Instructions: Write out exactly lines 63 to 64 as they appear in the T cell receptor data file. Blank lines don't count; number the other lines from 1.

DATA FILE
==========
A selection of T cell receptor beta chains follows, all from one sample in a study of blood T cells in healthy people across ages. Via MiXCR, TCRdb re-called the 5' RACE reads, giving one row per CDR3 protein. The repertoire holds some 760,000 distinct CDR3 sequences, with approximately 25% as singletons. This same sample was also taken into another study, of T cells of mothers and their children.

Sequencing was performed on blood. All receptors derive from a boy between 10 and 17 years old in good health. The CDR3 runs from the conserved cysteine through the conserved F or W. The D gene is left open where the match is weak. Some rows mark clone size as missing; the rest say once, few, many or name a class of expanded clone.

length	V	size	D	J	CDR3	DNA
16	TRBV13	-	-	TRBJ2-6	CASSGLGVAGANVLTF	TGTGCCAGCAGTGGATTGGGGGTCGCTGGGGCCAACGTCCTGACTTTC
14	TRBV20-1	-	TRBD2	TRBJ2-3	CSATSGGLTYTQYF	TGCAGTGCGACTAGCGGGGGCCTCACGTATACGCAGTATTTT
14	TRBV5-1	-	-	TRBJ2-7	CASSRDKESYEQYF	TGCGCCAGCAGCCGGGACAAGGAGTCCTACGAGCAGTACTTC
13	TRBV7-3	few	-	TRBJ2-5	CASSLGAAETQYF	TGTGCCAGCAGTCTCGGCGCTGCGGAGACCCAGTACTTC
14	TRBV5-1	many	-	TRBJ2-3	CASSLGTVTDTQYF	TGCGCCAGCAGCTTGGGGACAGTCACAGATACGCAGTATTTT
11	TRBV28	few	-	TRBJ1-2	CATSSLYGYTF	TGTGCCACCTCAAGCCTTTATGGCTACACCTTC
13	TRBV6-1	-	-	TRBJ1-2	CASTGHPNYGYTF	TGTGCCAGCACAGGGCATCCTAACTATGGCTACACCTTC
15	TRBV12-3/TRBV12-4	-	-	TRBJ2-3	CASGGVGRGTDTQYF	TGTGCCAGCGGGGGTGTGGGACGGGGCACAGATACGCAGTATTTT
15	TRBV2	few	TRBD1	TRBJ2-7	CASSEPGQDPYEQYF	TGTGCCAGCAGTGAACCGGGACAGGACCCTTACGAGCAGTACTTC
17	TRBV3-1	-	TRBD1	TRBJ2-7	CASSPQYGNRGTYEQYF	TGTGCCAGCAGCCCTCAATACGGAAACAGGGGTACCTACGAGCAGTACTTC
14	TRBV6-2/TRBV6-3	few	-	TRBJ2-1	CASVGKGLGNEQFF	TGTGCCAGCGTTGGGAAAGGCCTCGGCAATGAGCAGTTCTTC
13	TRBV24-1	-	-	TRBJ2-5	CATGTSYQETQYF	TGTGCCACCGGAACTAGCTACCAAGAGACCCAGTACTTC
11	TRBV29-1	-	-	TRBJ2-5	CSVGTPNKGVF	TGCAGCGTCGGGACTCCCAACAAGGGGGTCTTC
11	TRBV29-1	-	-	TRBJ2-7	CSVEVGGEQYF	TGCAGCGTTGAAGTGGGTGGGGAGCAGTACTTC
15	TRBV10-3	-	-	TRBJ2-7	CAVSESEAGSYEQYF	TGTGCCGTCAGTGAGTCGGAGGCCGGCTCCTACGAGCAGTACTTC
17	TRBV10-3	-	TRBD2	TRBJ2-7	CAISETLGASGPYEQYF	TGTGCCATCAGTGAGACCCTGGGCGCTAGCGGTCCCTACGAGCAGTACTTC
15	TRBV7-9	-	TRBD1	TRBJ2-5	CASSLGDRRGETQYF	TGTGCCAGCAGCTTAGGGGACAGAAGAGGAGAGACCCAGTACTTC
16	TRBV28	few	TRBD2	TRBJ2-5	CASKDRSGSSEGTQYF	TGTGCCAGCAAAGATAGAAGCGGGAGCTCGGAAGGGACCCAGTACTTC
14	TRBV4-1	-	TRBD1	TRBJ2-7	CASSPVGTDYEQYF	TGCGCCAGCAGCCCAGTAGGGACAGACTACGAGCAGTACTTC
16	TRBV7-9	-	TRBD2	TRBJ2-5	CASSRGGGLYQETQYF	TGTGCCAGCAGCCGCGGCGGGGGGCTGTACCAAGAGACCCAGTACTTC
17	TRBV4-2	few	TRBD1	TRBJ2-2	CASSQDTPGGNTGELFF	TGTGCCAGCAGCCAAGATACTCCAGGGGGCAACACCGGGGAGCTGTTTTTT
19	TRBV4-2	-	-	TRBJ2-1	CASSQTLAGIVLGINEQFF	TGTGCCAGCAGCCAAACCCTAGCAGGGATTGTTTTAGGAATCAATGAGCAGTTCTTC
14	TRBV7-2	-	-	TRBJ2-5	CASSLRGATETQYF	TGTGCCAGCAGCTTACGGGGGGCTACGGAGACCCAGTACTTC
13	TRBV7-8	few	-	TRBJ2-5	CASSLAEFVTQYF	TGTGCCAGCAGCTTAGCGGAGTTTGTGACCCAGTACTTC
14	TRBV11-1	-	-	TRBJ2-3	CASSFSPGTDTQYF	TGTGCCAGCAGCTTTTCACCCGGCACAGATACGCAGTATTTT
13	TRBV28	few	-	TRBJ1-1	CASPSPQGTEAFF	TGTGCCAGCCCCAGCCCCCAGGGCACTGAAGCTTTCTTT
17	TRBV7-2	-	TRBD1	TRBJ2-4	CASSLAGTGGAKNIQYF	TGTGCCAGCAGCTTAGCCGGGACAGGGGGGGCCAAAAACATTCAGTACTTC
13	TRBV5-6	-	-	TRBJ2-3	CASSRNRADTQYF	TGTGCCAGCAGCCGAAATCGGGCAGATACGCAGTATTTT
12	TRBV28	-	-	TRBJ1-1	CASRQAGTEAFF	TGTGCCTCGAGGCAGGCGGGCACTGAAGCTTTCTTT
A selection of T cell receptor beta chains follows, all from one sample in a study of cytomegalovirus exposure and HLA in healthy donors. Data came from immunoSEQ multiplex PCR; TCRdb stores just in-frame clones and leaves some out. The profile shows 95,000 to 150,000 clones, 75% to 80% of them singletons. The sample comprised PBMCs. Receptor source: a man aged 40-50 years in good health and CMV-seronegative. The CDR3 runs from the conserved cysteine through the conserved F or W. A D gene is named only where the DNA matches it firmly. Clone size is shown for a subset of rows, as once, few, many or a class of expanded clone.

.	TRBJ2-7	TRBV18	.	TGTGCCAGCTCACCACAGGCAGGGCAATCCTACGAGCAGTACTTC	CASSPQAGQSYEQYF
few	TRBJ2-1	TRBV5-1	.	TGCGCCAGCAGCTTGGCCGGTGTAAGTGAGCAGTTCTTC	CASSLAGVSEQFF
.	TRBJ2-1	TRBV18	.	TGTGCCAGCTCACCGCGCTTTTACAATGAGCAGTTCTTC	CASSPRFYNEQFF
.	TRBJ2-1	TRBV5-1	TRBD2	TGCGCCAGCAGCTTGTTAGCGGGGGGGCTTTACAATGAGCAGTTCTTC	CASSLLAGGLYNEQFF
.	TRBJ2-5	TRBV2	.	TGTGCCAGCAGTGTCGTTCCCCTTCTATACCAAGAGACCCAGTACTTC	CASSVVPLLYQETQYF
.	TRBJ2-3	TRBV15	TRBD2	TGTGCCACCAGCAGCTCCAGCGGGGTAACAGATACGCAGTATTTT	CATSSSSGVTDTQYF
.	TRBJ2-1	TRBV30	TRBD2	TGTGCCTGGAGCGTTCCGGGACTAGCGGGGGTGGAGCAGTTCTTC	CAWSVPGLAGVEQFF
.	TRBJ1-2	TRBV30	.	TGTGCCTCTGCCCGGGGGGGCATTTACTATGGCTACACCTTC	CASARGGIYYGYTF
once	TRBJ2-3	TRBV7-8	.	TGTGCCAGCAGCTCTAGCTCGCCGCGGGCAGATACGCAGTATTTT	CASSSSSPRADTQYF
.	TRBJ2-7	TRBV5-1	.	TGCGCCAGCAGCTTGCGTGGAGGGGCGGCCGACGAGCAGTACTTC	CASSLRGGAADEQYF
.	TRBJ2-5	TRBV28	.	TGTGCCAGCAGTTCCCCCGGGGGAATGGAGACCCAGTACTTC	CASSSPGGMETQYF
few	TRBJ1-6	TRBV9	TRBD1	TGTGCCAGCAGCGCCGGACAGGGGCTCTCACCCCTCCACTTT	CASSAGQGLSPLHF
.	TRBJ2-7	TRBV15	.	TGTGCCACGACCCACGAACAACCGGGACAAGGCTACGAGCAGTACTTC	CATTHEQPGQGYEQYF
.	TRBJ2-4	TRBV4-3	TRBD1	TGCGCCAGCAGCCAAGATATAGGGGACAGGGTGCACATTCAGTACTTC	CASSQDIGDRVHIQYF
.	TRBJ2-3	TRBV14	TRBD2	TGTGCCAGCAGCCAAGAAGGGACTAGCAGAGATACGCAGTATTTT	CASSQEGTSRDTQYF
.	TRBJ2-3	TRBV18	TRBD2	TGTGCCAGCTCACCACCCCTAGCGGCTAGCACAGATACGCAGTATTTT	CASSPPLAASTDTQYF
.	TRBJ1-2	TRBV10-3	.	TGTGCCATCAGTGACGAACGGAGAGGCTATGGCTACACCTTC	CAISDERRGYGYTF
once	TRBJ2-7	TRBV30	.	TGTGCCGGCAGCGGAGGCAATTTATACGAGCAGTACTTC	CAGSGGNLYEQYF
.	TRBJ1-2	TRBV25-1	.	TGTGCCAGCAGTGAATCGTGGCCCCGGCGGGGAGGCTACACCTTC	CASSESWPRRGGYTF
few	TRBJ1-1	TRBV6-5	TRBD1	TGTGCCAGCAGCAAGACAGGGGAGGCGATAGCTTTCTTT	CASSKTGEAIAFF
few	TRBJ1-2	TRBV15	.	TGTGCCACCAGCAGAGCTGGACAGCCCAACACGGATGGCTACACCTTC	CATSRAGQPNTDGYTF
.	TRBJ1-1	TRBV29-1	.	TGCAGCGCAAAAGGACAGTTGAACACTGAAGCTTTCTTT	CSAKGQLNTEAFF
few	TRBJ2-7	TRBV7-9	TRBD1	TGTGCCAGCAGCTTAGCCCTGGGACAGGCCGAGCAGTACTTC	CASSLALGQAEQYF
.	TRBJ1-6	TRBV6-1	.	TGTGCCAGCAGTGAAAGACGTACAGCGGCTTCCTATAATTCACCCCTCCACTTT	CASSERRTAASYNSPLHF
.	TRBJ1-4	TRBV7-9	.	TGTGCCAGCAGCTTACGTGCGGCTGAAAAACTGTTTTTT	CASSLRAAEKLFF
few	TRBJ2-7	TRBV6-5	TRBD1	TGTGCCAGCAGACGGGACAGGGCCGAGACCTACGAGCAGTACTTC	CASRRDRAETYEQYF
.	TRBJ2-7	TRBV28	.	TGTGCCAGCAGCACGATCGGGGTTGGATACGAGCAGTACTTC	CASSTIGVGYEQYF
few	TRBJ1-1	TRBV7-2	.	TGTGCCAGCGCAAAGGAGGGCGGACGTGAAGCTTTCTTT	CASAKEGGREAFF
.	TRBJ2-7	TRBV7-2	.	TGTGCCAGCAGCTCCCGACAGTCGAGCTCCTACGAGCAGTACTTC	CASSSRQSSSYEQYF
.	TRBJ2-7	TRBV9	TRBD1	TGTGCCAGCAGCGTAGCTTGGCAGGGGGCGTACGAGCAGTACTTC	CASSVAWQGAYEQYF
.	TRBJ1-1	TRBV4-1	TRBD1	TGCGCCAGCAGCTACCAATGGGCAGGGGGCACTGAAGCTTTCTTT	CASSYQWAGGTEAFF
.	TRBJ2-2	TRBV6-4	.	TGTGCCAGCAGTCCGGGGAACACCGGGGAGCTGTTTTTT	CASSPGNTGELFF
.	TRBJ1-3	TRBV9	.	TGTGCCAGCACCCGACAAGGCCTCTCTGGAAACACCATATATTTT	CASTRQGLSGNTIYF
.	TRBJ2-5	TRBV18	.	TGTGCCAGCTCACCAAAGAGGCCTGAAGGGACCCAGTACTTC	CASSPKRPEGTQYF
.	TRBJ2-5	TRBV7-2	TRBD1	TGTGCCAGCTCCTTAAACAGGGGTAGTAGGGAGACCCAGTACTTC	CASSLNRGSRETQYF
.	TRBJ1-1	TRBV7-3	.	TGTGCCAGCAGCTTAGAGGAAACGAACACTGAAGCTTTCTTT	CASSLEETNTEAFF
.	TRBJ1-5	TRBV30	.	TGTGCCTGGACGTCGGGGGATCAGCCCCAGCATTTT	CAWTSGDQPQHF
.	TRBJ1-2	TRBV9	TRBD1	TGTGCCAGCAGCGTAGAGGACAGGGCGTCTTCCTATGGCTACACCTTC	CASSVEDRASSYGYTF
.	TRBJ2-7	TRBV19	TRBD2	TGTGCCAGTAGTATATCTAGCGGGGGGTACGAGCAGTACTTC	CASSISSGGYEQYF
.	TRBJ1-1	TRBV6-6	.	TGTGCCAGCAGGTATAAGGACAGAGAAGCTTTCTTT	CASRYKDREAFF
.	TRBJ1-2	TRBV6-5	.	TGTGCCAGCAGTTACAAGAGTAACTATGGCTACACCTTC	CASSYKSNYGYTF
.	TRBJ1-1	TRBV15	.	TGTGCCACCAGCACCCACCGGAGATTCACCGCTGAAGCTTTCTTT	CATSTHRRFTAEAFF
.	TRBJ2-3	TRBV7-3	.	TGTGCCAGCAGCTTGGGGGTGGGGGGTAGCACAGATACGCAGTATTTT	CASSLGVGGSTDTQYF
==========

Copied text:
.	TRBJ2-7	TRBV9	TRBD1	TGTGCCAGCAGCGTAGCTTGGCAGGGGGCGTACGAGCAGTACTTC	CASSVAWQGAYEQYF
.	TRBJ1-1	TRBV4-1	TRBD1	TGCGCCAGCAGCTACCAATGGGCAGGGGGCACTGAAGCTTTCTTT	CASSYQWAGGTEAFF